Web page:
So how do we treat cellulitis? We use antibiotics. Now remember most of the Staph causes are
methicillin-sensitive Staph aureus, but some of your patients will have methicillin-resistant
Staph aureus or MRSA. There are some risk factors. In the last 6 months has your patient had
MRSA or has a family member had MRSA and do they have a history of recurrent boils,
pustules, "spider bites" and that's in quotes because most often when a patient presents with
what they think is a spider bite it's actually an MRSA or MRSA'l lesion. You need to consider
your patient's comorbidities. Is this a patient that can improve on orals or do they need to be
watched closer in the hospital? And if your patient has an abscess, that needs to be managed
and that's through an I&D or incision and drainage because this abscess pocket is
encapsulated. The oral antibiotics will not cure an abscess, it has to be cut open and this is
usually definitive treatment. The abscess in itself does not require antibiotic therapy unless
the patient also has a surrounding cellulitic infection. You want to carefully inspect the skin
around the abscess. And these conditions are painful so you want to provide your patient with
pain relief and if it's on an extremity they should elevate. So how do we manage cellulitis?
It's important to recognize it early because untreated cellulitis can lead to sepsis and death.
You can use the following guidelines for empiric antibiotic therapy. So if you have an outpatient
and they have non-purulent cellulitis you can empirically treat for beta-hemolytic Strep. Some
clinicians choose an agent that's also effective against Staph aureus. For outpatient
management with purulent cellulitis which means there is a drainage, you're going to cover for
MRSA or methicillini-resistant Staph aureus. Now for unusual exposures, you want to cover for
additional bacterial species that could be involved including if the wound was caused by an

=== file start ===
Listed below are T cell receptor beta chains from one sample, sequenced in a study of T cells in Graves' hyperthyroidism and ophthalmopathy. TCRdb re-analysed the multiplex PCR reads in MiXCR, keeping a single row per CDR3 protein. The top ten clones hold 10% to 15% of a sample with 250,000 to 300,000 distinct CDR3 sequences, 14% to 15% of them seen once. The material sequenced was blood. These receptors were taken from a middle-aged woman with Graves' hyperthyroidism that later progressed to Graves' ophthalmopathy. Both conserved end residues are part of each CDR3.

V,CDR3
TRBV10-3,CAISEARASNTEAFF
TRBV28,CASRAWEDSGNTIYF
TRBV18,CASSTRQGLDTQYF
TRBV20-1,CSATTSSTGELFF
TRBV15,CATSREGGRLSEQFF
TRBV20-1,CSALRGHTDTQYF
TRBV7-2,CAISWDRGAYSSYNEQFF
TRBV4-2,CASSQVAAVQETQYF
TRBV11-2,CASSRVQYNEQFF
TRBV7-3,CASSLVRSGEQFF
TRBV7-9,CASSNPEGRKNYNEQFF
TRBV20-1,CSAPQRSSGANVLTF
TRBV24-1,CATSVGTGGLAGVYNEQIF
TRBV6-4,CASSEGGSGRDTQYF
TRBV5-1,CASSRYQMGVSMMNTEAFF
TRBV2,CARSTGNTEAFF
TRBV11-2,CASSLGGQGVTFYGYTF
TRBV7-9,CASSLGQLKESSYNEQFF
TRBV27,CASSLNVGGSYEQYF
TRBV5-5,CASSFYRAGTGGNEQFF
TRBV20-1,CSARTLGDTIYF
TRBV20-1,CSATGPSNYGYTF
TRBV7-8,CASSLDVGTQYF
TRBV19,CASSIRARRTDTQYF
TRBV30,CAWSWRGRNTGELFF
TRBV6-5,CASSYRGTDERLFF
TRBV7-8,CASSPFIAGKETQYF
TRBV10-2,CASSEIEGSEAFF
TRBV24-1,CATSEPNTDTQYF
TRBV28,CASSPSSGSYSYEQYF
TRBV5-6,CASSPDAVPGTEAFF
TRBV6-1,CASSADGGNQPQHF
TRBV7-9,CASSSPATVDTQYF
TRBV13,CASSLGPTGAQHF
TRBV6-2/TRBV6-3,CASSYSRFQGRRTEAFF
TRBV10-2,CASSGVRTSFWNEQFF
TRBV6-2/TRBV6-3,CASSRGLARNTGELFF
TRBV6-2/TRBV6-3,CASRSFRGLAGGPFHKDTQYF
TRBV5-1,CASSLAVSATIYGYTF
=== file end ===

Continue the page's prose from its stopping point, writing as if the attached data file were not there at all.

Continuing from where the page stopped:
animal bite such as a dog or a cat then the cellulitis would require treatment that would cover
the animal's oral flora. When you're managing cellulitis, you want to have your patients on
your radar. They need close follow-up and this is when you would change treatment as
indicated. You want to do strict teaching about red flags and these are the signs of worsening.
Patients are always wondering when will their cellulitis get better. Well, this can take a few
days and this is an important education point. You can see on day 1 only 50% of patients
started on antibiotics will have a cessation of the spread and improved inflammation and only
40% will have defervescence so improvement of their fever and decreased white blood cell
count. You can see on day 2 more of the patients start to improve but it's not until day 3 that
we see a real improvement. So I'm sure to warn my patients that they won't see any
improvement for 2-3 days. Be sure to give them enough reassurance and close follow-up.
I will call my patients the next day and even the next day, see how they're doing and if I'm
really worried I will invite them back to the clinic so I can look at their wound and also check
their vital signs. So there are complications to cellulitis. Your patient's cellulitic infection
can also form an abscess and remember this requires different treatment. Your patient can
develop necrotizing fasciitis and this is serious. This is a flesh-eating disease that spreads
rapidly. Your patient will develop red and purple skin, severe pain, fever, and vomiting. These
are really sick patients and this requires aggressive surgical debridement and antibiotics.
So, I've had patients present with small cellulitc regions on day 1 and within 12 hours they
have rapidly decompensated. They develop a fever, tachycardia, and signs of shock and
these are the patients with necrotizing fasciitis. They need to go immediately to the hospital
and typically be managed in the operating room with a surgical specialist. If not treated, this
can progress to sepsis and death.